Lovers of classical chamber music could have spent their Valentine’s Day last Sunday indulging in the romantic side of the repertoire in intimate, truly chamberlike settings.
I received a special Valentine’s present in the form of two such concerts in one day: the Cypress String Quartet in the low-slung wooden Woman’s Club of Palo Alto, and the Boreal Trio in the high-roofed brick Kohl Mansion in Burlingame.
The Cypress Quartet has announced the unvalentine news that it’s breaking up at the end of this musical season after 20 years as a group. So this concert of two of the most delightful and beautiful works in the Romantic period repertoire, Brahms’ two string sextets, was one of the last chances to hear the musicians together.
The Cypress Quartet consists of violinists Cecily Ward and Tom Stone, violist Ethan Filner and cellist Jennifer Kloetzel. To complete the ensemble, these four invited two musical friends, Barry Shiffman — formerly of the St. Lawrence Quartet — on viola and Zuill Bailey on cello. They both blended in ideally with the Cypress players in a warm and woody sound.
The sextets are both early works, but they’re still ruminative and discursive in the manner familiar from later Brahms. Sextet No. 1 in B-flat, Op. 18, is the more formally presented and the more transparently laid out of the two. But despite its almost Bachlike coolness, it had moments of melting beauty. Sextet No. 2 in G, Op. 36, is more rhapsodic and meandering, yet also of great charm. These were memorable performances by all six players.
There’s still more opportunities to hear the Cypress Quartet before it goes, especially in San Francisco where the players are giving several concerts, including a miniature Beethoven festival in early May, and one more small salon concert in Palo Alto May 22, for which tickets are still available. Information is at cypressquartet.com/calendar.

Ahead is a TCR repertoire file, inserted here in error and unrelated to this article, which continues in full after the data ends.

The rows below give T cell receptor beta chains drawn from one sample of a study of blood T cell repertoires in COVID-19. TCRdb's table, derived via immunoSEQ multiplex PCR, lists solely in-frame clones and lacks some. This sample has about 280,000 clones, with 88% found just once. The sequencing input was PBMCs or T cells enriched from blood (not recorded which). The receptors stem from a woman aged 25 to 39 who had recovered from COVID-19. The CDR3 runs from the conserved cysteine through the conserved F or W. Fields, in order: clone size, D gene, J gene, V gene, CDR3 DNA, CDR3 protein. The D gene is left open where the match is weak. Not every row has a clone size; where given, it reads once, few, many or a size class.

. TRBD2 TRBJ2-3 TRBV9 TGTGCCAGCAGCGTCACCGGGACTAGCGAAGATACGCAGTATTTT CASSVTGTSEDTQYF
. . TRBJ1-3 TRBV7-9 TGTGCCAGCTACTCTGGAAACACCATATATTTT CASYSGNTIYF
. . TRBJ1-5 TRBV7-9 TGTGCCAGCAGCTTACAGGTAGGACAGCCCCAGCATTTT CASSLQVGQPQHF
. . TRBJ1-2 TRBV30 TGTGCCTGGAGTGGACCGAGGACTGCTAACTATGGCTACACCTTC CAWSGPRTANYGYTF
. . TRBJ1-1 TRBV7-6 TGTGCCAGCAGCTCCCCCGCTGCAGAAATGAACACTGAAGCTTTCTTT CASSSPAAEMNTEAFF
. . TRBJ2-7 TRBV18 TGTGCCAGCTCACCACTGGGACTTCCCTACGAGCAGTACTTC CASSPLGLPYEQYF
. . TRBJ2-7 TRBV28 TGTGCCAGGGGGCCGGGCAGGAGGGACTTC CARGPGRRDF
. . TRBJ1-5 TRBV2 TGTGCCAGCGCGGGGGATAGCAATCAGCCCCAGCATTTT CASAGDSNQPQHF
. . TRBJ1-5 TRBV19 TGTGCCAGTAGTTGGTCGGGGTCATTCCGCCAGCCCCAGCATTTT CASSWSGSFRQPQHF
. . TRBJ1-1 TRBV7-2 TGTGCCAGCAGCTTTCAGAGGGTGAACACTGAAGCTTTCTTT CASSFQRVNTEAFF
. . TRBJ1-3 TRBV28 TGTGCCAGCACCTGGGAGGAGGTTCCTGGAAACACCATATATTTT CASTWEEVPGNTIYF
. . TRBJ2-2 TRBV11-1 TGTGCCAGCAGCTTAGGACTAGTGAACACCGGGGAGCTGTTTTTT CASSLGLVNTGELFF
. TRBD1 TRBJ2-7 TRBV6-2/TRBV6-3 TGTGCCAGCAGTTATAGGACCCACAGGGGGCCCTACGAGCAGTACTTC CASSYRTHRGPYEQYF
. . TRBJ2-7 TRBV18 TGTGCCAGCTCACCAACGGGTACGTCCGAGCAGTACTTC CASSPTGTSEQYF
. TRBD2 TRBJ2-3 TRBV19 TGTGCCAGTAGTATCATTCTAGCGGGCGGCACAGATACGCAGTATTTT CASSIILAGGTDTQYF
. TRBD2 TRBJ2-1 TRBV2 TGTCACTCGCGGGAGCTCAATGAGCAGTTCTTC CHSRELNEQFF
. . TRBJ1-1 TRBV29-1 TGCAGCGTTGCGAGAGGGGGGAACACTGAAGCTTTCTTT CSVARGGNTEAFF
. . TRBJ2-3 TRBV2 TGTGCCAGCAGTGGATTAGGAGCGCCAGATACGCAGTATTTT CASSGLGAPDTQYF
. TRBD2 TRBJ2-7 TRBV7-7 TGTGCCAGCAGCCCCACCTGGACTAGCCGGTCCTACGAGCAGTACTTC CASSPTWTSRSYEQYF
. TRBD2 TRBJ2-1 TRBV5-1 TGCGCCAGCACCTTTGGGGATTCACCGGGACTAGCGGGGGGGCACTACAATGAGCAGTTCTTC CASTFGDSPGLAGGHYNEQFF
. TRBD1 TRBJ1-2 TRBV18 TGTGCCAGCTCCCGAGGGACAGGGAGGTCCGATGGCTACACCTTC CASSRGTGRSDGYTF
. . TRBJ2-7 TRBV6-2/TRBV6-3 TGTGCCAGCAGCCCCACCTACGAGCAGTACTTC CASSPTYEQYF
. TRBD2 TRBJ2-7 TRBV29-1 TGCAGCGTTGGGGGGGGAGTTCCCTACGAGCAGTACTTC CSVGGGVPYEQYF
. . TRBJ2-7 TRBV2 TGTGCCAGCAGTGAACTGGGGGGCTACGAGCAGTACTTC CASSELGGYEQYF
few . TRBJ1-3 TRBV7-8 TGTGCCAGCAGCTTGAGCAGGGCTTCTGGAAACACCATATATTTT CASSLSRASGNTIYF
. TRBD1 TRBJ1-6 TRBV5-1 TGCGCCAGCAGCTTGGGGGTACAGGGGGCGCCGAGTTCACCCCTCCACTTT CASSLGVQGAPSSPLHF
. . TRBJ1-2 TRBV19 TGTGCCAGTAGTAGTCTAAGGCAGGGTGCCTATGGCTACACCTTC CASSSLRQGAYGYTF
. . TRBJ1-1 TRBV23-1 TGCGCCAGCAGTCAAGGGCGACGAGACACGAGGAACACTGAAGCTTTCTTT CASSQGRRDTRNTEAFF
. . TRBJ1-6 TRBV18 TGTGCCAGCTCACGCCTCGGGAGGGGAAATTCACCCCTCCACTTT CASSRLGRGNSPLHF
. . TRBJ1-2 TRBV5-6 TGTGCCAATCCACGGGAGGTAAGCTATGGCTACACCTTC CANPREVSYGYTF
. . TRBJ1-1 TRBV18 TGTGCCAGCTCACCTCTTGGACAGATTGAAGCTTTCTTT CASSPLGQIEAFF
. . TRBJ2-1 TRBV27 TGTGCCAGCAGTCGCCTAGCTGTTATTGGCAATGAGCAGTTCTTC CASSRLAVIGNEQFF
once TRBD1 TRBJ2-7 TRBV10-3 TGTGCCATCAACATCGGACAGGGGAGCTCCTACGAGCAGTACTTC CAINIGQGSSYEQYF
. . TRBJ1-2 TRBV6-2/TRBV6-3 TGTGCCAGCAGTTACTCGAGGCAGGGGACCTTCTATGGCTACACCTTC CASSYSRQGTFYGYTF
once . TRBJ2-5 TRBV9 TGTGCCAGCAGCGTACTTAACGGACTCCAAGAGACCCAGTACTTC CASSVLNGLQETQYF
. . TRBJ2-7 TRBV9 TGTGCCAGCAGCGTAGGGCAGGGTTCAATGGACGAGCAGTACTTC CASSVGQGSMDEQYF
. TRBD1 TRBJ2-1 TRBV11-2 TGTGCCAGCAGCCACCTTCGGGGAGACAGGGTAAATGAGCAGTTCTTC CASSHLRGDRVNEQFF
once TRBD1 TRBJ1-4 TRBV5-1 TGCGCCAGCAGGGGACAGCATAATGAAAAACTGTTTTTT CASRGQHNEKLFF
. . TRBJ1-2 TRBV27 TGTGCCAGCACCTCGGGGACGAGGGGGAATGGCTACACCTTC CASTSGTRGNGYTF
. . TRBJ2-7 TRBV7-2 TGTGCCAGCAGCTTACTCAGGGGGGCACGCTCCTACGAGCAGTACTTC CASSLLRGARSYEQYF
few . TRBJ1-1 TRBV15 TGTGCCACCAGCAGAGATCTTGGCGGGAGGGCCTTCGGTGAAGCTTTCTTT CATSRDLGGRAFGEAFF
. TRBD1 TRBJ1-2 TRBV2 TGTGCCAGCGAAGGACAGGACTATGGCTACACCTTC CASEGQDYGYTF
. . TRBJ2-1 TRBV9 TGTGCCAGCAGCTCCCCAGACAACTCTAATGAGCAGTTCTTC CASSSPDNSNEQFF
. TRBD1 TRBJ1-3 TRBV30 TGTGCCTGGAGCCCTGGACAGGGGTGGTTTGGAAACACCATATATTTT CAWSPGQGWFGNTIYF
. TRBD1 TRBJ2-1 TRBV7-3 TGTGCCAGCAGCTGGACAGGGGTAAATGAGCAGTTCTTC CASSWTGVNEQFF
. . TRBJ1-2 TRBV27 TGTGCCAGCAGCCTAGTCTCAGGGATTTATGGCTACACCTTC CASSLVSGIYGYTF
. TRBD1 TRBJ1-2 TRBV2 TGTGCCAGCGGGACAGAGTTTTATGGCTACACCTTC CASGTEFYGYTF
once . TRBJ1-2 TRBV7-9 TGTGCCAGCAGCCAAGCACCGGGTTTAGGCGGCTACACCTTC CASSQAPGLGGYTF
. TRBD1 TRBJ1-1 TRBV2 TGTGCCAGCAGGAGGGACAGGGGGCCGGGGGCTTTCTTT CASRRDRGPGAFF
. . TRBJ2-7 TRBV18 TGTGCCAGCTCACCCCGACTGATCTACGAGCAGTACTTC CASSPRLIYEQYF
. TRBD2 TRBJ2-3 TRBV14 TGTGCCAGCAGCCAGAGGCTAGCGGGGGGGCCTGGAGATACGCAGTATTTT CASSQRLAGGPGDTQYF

Going up to Kohl Mansion, I found the Boreal Trio, which consists of clarinet, viola and piano. In one evening this trio presented the greater part of the extant repertory for these three particular instruments. Its most famous manifestation is the “Kegelstatt” Trio by Mozart, supposedly composed during intervals of a game of skittles. Like most Mozart, it’s a work of simple yet sublime beauty, awesomely played with smooth coaxing from Uriel Vanchestein’s clarinet and gentle touches from Wonny Song on piano.
Mozart was followed with more Romantic thoughts by Schumann and rather cheeky 20th century neo-classical ones by Jean Françaix, plus the finest works on the program, a group of short pieces by Max Bruch. Known mostly for one late Romantic violin concerto, Bruch was also a master of chamber music. These pieces, which he collected in his Op. 83, are no trifles but big, dramatic, engaging and thoughtful. Here violist Jean-Miguel Hernandez, a favorite at Kohl, came into his own.
A short original piece by Vanchestein plus his arrangement of a Chopin nocturne — that’s the way to increase the repertoire for an unusual combination — completed the program. Generally, the performing was better than the music, but the music was fine enough and the playing was really gripping. It was another warm Valentine’s Day concert.
The concert was preceded by a talk discussing the works, given by Kohl’s resident musicologist, Kai Christiansen. As always, he was knowledgeable, enthusiastic, easily communicative and informative about both the music itself and its background.
The next concert in the Music at Kohl Mansion series is the Lysander Piano Trio March 20, giving works for piano and strings by Beethoven, Fauré, Liszt and Charles Ives. Information is at musicatkohl.org.